Dear Preston: My Planner Is Too Friendly And I Feel Uncomfortable


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Dear Preston:

I have a planner with an amazing and outgoing personality and we get on very well personally. I would definitely say that she and I are becoming friends, which is great. The thing is, with familiarity comes both comfort and blurred boundaries. While I love that we get on, I have found her now being a little too friendly and casual and it’s making things a bit uncomfortable for me when I need to let her know when I am unhappy with things. She makes “jokes” that make me feel weird now seems to get “offended” when I say no to her or mention anything that she doesn’t agree with. I don’t know what to do and I am starting to be really uncomfortable.

The Friend Zone


Dear Friend Zone:

I love that you have found a planner who understands you, but I know all too well how things can get tricky in situations like this one (and believe me, they happen all of the time). Let’s first see the good in this situation: you have made a new friend and are in the hands of someone you clearly trust. That said, you are her client and you should never be made to feel uncomfortable. I am sorry that has happened. Now, before I go on, I want to say that we are all human and have different personalities and boundaries and situations like these do tend to go both ways: you may both be taking things a little more personally because you like one another and don’t want to offend the other.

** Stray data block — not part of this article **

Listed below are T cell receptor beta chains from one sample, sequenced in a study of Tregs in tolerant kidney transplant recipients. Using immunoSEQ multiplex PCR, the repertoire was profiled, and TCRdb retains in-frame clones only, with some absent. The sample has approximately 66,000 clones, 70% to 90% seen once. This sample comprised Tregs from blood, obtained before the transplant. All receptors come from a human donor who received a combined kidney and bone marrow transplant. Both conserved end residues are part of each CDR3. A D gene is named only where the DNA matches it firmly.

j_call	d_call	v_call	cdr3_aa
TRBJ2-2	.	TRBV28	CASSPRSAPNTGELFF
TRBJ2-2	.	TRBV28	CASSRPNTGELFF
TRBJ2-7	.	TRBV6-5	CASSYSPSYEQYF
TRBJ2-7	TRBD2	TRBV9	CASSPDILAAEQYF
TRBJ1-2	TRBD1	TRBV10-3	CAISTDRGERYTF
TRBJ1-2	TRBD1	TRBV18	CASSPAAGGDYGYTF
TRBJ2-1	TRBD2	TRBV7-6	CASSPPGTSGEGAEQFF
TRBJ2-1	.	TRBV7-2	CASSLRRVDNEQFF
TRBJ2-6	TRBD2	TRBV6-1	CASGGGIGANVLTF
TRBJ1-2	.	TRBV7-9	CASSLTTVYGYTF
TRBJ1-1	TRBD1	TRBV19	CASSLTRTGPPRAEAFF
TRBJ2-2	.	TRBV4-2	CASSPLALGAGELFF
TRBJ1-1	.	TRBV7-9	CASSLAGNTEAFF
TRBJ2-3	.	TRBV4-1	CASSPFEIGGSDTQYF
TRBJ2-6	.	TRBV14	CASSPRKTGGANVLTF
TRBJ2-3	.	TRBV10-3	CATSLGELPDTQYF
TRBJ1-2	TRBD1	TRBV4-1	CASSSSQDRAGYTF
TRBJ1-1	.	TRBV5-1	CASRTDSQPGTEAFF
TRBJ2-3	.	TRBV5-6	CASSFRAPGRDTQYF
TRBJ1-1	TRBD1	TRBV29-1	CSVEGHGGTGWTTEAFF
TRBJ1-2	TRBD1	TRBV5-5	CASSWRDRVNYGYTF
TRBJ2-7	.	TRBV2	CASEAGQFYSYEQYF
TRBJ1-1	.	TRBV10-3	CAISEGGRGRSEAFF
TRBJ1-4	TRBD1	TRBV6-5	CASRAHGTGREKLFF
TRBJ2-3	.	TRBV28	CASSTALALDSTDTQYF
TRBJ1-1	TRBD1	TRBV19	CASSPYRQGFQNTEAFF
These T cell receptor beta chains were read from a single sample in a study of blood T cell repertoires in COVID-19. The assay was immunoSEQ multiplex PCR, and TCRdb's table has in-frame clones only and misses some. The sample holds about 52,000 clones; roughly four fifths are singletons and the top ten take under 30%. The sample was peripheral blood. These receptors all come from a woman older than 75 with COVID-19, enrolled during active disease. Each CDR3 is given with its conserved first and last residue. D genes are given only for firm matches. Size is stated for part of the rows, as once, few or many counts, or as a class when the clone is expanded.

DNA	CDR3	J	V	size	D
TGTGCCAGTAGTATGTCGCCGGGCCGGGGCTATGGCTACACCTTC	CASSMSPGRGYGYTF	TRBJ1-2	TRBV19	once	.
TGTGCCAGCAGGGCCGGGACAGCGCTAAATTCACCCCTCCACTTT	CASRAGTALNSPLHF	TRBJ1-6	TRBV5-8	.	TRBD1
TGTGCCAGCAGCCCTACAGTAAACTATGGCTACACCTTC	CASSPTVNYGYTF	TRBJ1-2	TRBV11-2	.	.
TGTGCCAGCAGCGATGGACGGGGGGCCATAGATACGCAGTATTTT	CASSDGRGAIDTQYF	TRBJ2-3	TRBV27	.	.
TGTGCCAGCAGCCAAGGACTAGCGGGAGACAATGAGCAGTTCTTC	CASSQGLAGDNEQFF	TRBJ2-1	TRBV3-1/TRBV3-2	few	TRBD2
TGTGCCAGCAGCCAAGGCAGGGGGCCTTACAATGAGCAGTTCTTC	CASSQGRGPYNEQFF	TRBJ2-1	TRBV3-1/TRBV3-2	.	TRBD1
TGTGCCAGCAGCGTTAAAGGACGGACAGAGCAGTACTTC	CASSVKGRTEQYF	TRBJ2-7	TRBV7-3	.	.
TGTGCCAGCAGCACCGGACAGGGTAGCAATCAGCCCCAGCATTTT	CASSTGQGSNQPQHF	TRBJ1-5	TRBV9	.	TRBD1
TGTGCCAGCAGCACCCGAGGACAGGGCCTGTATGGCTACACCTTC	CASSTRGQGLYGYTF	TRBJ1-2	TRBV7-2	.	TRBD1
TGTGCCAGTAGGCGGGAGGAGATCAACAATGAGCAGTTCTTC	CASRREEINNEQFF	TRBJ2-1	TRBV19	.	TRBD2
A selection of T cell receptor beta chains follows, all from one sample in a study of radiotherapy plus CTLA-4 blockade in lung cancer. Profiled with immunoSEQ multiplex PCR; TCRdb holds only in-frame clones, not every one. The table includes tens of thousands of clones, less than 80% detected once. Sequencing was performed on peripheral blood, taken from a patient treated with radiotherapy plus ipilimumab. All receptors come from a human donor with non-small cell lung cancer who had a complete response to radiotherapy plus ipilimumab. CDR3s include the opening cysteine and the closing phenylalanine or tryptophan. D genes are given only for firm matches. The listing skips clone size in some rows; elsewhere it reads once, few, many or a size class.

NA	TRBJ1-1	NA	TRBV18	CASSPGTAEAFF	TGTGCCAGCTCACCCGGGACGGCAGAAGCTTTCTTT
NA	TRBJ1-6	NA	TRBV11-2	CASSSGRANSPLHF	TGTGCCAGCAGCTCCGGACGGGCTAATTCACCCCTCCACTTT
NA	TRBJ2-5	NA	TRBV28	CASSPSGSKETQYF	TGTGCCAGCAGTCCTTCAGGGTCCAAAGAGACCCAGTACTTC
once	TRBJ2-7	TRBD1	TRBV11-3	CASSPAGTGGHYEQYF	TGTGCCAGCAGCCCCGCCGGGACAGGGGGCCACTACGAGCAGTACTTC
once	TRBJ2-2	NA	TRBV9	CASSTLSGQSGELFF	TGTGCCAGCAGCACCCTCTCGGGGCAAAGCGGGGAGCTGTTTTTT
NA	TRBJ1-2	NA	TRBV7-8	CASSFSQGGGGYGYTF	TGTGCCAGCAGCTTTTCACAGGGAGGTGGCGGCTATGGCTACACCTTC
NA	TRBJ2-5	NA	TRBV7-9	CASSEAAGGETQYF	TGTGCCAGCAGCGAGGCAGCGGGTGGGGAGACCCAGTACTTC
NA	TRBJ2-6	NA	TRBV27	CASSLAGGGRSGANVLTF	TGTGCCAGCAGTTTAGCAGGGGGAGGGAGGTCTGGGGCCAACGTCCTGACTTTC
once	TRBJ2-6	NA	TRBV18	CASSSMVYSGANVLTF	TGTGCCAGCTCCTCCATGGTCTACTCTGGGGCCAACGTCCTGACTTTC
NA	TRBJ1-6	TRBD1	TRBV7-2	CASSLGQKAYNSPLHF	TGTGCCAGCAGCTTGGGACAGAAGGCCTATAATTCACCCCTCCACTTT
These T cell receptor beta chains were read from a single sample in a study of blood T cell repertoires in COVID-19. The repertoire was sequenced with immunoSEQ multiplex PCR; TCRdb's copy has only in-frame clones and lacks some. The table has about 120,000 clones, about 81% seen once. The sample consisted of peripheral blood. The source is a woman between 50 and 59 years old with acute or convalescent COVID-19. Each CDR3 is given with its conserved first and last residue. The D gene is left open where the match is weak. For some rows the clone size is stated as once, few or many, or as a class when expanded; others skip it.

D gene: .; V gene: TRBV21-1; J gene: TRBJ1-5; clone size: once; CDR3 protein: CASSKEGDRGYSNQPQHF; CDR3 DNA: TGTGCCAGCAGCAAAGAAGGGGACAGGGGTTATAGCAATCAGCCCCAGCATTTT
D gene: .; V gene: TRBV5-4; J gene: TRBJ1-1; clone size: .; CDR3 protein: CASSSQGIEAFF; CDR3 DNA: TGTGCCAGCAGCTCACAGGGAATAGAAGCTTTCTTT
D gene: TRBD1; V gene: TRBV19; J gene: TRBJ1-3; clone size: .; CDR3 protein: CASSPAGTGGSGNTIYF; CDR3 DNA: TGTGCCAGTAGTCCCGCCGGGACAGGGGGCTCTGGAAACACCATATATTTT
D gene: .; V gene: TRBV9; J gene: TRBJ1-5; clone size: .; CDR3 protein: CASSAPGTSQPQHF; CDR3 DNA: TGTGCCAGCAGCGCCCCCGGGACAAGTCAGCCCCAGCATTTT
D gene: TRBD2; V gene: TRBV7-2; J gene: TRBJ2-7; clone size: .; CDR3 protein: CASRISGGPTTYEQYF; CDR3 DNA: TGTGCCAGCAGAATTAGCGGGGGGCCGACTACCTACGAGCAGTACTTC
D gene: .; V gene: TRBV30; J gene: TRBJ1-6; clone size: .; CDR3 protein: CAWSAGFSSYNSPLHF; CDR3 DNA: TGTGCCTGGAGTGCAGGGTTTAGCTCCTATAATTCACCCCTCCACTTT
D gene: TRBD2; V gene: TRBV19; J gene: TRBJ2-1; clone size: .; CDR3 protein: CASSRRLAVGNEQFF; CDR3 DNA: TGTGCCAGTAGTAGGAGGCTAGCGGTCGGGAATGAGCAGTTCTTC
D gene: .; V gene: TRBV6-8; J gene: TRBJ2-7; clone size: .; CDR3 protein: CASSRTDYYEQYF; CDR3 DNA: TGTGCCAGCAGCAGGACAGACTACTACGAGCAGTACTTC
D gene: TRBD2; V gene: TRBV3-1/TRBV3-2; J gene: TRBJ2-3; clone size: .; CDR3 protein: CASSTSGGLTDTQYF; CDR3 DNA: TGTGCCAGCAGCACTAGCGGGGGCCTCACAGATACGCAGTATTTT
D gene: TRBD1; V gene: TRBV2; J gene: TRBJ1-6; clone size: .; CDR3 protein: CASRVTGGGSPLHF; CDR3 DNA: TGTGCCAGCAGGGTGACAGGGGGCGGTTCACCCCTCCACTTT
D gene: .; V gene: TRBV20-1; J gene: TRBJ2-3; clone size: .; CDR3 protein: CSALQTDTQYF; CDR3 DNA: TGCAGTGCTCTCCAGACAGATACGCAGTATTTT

Here is what I suggest: Be open and honest with her. The next time she makes a “joke” simply smile and say “That’s not very nice” and let her know then and there that you’re not finding it funny, but in a gentle, but firm way. As for setting things straight with feeling comfortable sharing feedback: tell her how happy you are that you two have hit it off and how much you love her work, support and getting to know her. Let her know that this is new for you and you never want her to take things personal and you worry about it. There’s a good chance she will either recognize her behavior and adjust it or reassure you that she is there to do her job first and then be your friend.

At the end of the day, you are her client and your needs and wants should come first. If she’s pushing back too much, ask her why. If it’s experience-based, consider her position, but if it’s ego, don’t be afraid to say “no” and keep moving ahead. This is your wedding and your vision and desires are what matters most, two things both a planner and a friend would appreciate.

What do you think, planners and brides? Has this ever happened to you?